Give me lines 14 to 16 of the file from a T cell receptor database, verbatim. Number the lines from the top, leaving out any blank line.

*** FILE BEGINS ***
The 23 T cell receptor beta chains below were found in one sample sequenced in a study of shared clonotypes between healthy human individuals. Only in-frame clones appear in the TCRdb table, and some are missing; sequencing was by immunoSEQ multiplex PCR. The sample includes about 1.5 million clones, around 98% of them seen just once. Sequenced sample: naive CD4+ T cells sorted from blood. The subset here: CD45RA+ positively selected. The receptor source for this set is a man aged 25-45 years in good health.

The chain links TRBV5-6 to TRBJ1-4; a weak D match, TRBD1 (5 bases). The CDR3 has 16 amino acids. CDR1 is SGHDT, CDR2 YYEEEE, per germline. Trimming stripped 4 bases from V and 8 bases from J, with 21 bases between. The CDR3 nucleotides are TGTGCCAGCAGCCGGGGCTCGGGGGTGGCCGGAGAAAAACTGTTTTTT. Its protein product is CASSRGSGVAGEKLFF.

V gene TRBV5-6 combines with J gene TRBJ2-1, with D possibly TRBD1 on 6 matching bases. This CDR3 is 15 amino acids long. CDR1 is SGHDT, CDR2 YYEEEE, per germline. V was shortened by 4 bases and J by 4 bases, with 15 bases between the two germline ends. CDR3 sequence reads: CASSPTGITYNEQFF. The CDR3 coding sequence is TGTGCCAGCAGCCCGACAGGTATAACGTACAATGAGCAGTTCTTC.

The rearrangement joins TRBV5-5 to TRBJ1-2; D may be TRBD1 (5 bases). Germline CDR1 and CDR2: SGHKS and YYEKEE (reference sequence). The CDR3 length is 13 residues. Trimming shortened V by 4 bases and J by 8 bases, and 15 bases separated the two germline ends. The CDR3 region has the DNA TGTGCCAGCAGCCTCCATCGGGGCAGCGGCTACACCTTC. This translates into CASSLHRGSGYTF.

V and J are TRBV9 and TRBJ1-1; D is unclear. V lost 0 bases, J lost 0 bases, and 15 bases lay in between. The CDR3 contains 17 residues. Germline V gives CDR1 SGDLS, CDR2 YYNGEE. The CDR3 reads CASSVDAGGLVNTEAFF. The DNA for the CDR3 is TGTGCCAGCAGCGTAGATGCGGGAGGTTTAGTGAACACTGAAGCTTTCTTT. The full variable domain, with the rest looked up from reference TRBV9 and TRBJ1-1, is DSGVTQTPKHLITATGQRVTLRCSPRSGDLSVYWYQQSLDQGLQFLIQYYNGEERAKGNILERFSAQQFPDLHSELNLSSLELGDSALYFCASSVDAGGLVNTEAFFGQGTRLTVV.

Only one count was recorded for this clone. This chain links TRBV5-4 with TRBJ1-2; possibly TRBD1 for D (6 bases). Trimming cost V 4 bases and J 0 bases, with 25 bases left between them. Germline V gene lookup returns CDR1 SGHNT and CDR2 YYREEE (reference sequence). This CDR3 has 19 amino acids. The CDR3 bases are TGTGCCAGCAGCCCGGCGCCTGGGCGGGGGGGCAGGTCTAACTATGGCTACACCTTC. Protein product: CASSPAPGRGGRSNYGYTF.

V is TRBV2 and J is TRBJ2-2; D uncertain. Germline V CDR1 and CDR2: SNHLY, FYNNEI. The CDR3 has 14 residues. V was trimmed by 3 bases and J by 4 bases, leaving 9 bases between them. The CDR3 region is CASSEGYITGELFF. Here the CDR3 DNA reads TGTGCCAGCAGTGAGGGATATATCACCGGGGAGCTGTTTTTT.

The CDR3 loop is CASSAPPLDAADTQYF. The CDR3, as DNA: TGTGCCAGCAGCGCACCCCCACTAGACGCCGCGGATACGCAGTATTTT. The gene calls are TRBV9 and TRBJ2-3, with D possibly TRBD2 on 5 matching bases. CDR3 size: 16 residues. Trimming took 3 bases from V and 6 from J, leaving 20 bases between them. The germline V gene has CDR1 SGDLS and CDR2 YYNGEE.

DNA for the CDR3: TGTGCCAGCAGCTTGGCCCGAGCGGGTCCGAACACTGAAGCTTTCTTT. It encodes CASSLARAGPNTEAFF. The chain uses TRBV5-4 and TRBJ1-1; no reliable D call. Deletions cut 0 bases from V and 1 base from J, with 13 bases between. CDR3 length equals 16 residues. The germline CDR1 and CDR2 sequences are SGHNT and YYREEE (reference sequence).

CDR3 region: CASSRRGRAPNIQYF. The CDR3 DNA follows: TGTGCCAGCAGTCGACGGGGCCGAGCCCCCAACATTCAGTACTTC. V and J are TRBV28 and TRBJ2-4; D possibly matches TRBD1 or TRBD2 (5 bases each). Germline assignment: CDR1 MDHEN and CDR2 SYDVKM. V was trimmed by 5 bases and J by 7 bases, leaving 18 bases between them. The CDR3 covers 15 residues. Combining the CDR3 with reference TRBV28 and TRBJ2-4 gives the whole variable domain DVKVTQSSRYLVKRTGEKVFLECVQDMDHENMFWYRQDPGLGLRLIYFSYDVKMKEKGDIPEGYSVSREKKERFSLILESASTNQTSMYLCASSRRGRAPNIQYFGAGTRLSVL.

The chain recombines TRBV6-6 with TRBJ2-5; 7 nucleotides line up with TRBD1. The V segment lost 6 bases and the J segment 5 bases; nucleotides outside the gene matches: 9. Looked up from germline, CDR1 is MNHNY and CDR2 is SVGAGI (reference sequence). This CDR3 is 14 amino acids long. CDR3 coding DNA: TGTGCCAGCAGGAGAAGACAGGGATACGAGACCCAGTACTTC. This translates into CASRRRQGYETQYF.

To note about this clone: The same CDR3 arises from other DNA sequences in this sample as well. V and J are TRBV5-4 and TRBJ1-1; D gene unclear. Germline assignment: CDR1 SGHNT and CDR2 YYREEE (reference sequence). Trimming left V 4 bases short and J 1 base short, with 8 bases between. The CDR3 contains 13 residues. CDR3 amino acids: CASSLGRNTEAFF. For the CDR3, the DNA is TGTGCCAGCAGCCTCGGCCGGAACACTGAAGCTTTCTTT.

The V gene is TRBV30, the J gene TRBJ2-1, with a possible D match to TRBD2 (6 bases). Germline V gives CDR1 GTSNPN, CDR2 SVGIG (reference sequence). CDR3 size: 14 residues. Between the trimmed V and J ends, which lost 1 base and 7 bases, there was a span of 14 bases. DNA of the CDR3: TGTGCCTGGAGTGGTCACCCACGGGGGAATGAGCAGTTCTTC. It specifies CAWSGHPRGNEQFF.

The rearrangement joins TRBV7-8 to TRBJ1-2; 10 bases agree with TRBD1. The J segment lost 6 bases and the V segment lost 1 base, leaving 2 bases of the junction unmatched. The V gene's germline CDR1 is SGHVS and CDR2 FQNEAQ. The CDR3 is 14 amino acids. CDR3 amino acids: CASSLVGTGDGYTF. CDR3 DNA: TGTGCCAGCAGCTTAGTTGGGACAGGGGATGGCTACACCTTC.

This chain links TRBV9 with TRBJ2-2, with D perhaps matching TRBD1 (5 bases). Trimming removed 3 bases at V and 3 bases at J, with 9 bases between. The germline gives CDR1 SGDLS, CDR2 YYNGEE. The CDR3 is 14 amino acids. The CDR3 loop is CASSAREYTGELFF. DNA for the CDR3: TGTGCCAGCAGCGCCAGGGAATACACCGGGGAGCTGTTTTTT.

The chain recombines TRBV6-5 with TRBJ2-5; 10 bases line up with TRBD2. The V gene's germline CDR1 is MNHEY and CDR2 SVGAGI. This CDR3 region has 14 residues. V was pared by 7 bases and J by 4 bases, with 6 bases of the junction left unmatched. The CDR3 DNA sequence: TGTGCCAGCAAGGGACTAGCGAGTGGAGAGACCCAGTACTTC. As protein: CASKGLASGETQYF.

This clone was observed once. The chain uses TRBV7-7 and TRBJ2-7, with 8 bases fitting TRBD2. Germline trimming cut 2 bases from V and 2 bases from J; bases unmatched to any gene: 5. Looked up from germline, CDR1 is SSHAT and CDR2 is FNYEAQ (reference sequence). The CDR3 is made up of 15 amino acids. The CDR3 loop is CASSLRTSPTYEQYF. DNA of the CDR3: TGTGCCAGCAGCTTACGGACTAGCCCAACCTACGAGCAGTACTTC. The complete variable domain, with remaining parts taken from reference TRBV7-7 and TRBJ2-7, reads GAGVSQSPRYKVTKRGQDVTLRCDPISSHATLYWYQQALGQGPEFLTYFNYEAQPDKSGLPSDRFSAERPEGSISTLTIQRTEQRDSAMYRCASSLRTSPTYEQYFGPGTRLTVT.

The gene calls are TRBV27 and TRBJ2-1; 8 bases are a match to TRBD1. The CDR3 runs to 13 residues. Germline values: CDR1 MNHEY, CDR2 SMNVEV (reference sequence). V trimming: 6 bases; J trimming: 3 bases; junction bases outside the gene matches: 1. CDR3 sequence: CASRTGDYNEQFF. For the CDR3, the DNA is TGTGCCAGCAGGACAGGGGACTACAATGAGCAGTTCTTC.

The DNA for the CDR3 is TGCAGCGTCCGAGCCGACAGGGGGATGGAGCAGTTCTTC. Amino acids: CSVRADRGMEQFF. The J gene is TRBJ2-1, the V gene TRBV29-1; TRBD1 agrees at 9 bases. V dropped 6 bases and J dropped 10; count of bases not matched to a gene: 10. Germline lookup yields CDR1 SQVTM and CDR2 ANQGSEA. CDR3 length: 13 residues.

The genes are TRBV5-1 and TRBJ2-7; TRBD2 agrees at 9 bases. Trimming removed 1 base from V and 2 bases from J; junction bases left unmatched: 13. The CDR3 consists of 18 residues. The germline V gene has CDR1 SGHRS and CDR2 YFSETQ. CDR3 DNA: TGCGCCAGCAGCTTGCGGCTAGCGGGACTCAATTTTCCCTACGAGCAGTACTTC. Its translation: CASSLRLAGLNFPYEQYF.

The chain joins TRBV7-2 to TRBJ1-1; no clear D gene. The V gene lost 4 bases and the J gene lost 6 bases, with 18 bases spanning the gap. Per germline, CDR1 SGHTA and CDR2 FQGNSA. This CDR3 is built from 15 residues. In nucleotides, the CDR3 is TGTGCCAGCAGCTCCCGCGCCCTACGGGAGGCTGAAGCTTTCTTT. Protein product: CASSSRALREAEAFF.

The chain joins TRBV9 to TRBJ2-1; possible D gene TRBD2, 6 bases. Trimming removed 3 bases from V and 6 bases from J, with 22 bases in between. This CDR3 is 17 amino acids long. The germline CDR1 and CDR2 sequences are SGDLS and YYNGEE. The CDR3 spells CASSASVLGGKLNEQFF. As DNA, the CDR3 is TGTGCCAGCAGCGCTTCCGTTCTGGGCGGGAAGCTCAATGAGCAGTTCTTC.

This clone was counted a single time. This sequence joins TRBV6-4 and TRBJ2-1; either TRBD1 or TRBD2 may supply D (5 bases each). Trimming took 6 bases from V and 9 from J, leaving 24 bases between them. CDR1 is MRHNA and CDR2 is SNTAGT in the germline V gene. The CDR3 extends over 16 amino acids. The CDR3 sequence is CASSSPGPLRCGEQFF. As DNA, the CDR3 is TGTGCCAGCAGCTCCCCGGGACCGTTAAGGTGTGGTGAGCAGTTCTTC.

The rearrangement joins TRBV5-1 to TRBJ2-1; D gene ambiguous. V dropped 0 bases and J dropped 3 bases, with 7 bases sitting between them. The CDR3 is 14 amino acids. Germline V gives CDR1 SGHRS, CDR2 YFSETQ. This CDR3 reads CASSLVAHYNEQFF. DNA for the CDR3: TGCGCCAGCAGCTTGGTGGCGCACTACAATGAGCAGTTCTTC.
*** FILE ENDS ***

The rearrangement joins TRBV7-8 to TRBJ1-2; 10 bases agree with TRBD1. The J segment lost 6 bases and the V segment lost 1 base, leaving 2 bases of the junction unmatched. The V gene's germline CDR1 is SGHVS and CDR2 FQNEAQ. The CDR3 is 14 amino acids. CDR3 amino acids: CASSLVGTGDGYTF. CDR3 DNA: TGTGCCAGCAGCTTAGTTGGGACAGGGGATGGCTACACCTTC.

This chain links TRBV9 with TRBJ2-2, with D perhaps matching TRBD1 (5 bases). Trimming removed 3 bases at V and 3 bases at J, with 9 bases between. The germline gives CDR1 SGDLS, CDR2 YYNGEE. The CDR3 is 14 amino acids. The CDR3 loop is CASSAREYTGELFF. DNA for the CDR3: TGTGCCAGCAGCGCCAGGGAATACACCGGGGAGCTGTTTTTT.

The chain recombines TRBV6-5 with TRBJ2-5; 10 bases line up with TRBD2. The V gene's germline CDR1 is MNHEY and CDR2 SVGAGI. This CDR3 region has 14 residues. V was pared by 7 bases and J by 4 bases, with 6 bases of the junction left unmatched. The CDR3 DNA sequence: TGTGCCAGCAAGGGACTAGCGAGTGGAGAGACCCAGTACTTC. As protein: CASKGLASGETQYF.